Low histamine roasted vegetable and mozarella melt recipe

Nut Roast:
My supper dish is a nut roast.  My version of a low histamine diet allows nuts, but I know some people react to them.  I found I don’t do very well with cashews, but can eat other types of nuts (peanuts, macadamia, hazelnuts, pine nuts) without any problems, so if you’ve had issues with nuts it might simply be worth trying a different variety.  This recipe is a bit lengthy but the result is tasty and, as a vegetarian, means I can sit down to a Sunday lunch with all the trimmings.  Nut Roast is also often served to vegetarians on Christmas Day.  The roast below is shown with roast potatoes, honey roasted parsnips & carrots, and home-made gravy.  Recipe in the Mains Section of the recipe page and the gravy recipe is in the Jams & Sauces section.

Low histamine nut roast recipe

Caramelized Red Onions
And last but not least I’ve added a recipe for caramelized red onions to the Miscellaneous Section of the recipe page.  They’re nice with burgers, the above nut roast, to accompany Quorn pasties, with Felafels or with cooked meat if you’re that way inclined ;-)  Sorry I have no photo to show you, I simply forgot to take one – if I had a working memory I’d be deadly!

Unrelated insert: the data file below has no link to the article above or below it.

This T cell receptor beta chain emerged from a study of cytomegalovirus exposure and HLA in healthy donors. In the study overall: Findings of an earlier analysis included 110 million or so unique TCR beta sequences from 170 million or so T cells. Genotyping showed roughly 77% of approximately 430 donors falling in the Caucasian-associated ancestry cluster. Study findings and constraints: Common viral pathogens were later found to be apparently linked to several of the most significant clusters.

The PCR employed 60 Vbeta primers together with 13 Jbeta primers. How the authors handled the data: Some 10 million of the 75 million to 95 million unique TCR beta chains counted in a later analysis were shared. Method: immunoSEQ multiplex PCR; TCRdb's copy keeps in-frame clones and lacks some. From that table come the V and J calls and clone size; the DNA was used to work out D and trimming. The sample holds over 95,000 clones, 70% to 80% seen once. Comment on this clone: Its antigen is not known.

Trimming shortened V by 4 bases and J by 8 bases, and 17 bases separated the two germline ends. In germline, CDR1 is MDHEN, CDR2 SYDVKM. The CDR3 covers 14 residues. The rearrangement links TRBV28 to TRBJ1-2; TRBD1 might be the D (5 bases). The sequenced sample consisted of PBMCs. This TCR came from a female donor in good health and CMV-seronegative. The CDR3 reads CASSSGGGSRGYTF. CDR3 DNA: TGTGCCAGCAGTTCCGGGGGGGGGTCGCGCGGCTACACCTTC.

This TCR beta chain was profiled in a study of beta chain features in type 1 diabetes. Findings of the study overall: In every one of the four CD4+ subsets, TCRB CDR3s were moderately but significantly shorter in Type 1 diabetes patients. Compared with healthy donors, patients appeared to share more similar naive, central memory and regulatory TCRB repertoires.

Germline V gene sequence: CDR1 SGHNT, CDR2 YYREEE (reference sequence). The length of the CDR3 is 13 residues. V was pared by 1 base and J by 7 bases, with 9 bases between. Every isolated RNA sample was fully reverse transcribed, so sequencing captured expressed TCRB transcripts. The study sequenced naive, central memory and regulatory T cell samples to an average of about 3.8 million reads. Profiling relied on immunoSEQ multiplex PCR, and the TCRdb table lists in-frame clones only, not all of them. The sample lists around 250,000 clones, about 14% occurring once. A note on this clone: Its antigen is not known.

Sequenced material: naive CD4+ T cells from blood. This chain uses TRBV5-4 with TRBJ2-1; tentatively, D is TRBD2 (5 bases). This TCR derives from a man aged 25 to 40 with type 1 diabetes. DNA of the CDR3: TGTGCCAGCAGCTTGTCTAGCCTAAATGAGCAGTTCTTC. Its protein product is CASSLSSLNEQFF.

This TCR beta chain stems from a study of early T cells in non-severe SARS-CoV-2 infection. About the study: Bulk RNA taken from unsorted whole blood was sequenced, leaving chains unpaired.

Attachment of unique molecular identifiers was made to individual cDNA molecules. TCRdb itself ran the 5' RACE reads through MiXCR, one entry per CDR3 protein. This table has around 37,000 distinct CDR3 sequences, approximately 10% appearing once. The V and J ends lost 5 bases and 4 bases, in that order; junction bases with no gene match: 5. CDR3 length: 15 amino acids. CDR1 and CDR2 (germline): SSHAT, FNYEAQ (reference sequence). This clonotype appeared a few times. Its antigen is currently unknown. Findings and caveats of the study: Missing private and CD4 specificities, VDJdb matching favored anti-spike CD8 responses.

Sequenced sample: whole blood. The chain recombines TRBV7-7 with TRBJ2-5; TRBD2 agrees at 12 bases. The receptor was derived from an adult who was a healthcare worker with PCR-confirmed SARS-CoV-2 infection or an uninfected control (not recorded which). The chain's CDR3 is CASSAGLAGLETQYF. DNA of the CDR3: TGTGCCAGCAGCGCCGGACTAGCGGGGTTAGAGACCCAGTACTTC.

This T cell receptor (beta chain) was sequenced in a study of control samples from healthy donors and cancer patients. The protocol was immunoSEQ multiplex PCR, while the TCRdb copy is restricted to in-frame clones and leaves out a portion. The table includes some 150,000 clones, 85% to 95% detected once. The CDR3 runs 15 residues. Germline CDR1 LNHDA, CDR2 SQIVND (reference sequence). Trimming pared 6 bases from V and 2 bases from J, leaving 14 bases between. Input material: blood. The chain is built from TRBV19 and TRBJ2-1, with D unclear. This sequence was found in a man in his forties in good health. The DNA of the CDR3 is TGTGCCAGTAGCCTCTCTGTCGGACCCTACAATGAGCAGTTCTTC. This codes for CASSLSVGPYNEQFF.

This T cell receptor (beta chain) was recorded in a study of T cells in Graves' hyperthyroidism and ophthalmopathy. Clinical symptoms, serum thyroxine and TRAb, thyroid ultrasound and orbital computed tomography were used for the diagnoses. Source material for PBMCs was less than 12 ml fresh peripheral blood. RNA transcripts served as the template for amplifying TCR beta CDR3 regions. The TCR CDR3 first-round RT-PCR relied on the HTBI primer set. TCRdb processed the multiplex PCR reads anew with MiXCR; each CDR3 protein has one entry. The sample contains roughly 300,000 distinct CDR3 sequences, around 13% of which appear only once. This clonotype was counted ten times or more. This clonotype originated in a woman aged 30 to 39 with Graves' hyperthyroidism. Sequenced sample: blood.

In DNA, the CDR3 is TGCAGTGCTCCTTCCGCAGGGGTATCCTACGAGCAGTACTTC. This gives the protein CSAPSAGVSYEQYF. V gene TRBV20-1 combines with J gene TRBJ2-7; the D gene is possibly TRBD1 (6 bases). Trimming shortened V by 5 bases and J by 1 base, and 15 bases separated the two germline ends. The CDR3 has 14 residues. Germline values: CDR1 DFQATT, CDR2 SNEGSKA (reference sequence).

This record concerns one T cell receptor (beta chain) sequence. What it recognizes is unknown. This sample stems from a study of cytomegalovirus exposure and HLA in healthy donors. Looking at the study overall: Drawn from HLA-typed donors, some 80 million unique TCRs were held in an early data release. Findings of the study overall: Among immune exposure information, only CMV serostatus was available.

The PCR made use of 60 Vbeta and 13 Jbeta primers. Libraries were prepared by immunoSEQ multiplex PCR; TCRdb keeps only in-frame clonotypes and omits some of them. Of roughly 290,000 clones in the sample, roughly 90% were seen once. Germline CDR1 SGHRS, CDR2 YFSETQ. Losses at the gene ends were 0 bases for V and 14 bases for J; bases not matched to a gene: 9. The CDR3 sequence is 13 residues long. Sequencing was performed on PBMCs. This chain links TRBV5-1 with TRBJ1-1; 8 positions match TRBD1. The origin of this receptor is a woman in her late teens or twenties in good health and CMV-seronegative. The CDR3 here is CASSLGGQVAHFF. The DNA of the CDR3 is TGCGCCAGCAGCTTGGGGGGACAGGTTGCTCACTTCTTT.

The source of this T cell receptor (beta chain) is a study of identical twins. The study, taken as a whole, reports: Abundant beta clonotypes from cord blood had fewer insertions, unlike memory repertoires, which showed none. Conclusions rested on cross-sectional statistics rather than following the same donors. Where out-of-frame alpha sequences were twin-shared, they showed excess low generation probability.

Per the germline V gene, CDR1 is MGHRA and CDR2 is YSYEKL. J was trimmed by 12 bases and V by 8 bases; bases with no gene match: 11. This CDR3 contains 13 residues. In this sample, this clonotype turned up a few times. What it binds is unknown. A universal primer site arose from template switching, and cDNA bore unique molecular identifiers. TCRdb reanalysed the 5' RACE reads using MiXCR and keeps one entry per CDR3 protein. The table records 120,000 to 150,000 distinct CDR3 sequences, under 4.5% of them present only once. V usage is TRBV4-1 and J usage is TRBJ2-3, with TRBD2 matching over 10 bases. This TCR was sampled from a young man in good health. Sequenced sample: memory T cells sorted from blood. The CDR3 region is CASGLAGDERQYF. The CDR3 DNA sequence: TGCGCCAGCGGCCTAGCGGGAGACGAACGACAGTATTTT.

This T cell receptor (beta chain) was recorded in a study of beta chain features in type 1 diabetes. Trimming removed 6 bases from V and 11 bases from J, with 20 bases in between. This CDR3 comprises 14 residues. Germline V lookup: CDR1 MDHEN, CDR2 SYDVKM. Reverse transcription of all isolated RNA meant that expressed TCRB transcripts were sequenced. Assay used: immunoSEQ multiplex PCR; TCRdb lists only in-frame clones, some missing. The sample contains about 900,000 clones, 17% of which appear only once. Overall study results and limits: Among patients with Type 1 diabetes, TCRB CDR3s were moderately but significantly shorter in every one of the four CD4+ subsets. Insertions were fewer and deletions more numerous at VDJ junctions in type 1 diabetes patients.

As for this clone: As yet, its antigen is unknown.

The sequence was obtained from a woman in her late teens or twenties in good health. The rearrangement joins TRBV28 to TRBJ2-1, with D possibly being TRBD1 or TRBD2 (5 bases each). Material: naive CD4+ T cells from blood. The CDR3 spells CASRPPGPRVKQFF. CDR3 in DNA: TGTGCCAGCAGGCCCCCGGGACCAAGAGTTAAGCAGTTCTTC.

Chosing joy

I’m a bit reluctant to write this post.  On my really bad days if anyone says to me it’s not the situation but the reaction to the situation that’s important I want to poke their eyes out with a blunt stick.  You cannot feel joy when you are sleep deprived, in relentless pain and sick to the very pit of your stomach, or when you can’t pay your electric bill.  You are miserable and rightly so.

Having said all that, I’m happier in my life now than I have ever been so I wanted to share with you why that might be, bearing in mind most people would say my life pretty much sucks.

After 6 years of being bedridden with ME I just stopped fighting it.  I stopped looking for the non-existent miracle cure, I stopped being frustrated, I stopped yearning for my old life.  It hadn’t helped and just made me depressed on top of already being sick as a dog.  Instead I accepted I would be horrendously ill for the rest of my life, however short or long that may be, and started trying to find some joy in each day. If I was going to die I didn’t want my last days/months on earth to be crap.